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Link: Japanese universities are ditching humanities and social sciences

melian          23 September 2015 06:51 AM




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VoiceOfRa 23 September 2015 10:47 PM
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Personally, I think in principal humanities, have a purpose, and a very important purpose. That said, at least as actually practiced in the west they haven't been serving that purpose since at least the dumping of the Western Canon in the 1980s. I'm not sure if Japan has similar problems, but if it does this is a reasonable move.

As for social "science", I think this is part of the problem. Namely, attempting to apply the scientific method in areas where there isn't enough scientific evidence to draw any conclusions. Thus, the fields end up getting filled with non-replicable BS backed by dubious statistics.


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melian 24 September 2015 06:00 AM
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Principal humanities, such as literature and art, certainly serve a very important purpose. However, is there a reason to think that withdrawing government funding or even abolishing the faculties altogether would have hurt these fields? Most writers and artists I happen to appreciate did not learn their profession in college.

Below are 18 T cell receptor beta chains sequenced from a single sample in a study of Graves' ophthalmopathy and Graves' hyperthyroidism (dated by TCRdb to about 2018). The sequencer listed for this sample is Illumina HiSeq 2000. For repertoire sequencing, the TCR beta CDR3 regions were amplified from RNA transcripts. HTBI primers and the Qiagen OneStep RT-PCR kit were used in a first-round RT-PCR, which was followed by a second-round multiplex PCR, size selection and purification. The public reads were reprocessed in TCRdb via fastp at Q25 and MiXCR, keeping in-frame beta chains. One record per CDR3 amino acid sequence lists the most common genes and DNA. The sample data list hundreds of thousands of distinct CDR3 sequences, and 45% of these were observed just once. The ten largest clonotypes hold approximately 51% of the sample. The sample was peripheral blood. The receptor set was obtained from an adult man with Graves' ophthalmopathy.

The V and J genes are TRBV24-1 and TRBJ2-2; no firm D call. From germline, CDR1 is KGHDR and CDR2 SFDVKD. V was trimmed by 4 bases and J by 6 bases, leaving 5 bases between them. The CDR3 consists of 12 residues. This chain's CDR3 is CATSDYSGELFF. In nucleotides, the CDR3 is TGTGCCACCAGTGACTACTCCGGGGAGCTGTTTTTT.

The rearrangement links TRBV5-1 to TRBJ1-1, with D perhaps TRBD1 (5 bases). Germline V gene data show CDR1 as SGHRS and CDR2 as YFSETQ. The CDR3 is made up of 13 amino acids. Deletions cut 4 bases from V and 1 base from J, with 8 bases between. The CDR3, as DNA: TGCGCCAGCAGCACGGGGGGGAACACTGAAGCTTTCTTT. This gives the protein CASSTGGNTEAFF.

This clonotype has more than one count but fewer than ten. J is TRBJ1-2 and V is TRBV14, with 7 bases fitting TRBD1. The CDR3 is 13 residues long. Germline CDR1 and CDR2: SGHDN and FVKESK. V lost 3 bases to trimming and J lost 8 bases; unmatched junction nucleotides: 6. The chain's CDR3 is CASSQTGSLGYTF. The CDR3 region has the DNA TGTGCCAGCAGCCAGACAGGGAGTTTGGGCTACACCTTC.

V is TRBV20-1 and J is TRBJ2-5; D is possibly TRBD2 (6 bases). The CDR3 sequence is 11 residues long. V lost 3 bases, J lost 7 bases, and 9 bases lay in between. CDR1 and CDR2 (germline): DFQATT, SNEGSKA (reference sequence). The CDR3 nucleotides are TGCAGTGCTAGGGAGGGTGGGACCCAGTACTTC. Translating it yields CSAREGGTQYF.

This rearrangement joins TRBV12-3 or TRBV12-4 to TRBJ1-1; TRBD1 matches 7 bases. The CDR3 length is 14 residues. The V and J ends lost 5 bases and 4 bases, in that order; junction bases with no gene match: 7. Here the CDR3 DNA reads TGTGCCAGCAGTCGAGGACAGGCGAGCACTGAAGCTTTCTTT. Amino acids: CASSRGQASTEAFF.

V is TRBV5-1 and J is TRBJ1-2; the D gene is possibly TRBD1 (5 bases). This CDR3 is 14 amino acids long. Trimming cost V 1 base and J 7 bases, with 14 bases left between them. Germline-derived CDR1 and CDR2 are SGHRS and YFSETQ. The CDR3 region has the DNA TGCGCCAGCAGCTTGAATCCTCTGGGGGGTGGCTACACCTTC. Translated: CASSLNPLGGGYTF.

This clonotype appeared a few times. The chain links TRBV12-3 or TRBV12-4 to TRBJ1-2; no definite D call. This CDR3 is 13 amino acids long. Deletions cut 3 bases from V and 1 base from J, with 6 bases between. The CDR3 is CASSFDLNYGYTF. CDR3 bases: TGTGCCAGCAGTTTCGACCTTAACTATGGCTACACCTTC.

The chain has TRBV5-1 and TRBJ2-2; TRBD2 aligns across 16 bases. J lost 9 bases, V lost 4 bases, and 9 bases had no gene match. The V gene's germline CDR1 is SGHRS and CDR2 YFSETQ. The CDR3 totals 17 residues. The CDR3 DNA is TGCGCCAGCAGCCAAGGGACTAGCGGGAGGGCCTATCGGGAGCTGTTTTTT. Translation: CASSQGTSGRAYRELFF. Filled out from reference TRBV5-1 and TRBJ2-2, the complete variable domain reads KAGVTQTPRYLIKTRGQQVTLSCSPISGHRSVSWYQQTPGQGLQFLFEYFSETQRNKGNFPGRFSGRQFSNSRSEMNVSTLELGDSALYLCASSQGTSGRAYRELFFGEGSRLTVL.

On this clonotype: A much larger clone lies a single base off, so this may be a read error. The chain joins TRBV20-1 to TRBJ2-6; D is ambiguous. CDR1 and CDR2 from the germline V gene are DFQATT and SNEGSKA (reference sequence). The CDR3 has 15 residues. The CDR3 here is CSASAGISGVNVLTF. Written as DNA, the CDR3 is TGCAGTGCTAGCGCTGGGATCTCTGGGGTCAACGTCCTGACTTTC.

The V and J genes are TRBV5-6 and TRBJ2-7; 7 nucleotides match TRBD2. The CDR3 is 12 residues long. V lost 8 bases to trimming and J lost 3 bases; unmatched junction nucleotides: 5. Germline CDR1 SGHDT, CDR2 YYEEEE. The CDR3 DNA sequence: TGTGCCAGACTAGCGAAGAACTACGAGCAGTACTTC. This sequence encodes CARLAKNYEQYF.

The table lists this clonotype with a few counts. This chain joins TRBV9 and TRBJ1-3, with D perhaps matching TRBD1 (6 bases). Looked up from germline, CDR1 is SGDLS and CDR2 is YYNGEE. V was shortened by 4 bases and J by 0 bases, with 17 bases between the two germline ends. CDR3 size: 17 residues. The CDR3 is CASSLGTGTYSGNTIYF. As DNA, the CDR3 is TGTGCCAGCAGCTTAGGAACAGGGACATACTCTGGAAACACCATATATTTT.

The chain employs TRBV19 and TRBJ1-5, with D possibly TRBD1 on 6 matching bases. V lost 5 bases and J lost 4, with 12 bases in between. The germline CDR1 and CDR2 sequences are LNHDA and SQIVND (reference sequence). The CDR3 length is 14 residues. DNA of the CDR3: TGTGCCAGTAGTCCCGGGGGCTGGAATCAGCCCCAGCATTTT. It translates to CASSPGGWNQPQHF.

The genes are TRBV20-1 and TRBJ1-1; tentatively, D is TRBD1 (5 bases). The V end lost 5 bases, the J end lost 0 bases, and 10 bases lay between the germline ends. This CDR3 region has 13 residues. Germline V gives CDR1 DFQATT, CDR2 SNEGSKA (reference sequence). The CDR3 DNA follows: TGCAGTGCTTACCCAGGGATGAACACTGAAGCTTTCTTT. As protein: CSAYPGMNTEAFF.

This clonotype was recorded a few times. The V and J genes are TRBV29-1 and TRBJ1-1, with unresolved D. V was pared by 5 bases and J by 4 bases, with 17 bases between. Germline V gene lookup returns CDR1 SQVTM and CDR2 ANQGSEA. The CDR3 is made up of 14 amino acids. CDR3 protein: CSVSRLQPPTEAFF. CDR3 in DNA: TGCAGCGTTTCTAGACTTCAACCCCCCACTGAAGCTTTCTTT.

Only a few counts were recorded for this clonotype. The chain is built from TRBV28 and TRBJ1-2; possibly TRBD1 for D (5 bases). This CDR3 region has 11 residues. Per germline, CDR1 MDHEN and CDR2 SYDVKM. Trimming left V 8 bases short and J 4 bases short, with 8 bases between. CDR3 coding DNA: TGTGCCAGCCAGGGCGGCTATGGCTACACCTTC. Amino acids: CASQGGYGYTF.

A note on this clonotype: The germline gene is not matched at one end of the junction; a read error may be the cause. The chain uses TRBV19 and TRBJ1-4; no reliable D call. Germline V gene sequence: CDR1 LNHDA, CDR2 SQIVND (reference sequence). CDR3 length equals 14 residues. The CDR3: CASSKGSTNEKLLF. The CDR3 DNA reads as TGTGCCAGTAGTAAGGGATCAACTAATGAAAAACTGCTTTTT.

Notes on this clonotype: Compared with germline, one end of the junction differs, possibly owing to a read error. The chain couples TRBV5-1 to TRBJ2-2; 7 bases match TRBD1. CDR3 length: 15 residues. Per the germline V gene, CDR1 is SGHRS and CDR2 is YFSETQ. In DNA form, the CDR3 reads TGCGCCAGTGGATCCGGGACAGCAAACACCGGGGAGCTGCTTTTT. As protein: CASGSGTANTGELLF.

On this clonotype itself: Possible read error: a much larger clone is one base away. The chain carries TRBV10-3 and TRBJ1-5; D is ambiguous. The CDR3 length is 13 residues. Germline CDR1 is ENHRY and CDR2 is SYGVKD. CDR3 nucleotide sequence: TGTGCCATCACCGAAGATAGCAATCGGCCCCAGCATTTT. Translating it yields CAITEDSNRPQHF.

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VoiceOfRa 24 September 2015 08:21 PM
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Principal humanities, such as literature and art


I was thinking of things more along the lines of history and philosophy.


However, is there a reason to think that withdrawing government funding or even abolishing the faculties altogether would have hurt these fields?


If their state is as bad as in the west, certainly not.


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Fwiffo 27 September 2015 02:30 PM
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In english science often means "natural science".

But in the sense that math might be counted as science there shouldn't be that much of a problem to do a kind of science.

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ChristianKl 2 October 2015 12:22 PM
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In many cases the humanities don't live up to doing the job that they should do.

Important philsophers who create useful work like Judea Pearl or Barry Smith will get funding even without the humanity department.

When philosophers have to create value by contributing to other disciplines, the resulting philosophic output is going to be better.


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Tulishen 30 October 2015 08:02 PM
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Japanese public universities, mind you. Private universities are free to teach what they want.


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melian 31 October 2015 05:33 AM
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Perhaps this is an ideal solution. Humanities and social sciences are heavily politicized, so it makes sense to keep the government out of them and leave the teaching to private universities.

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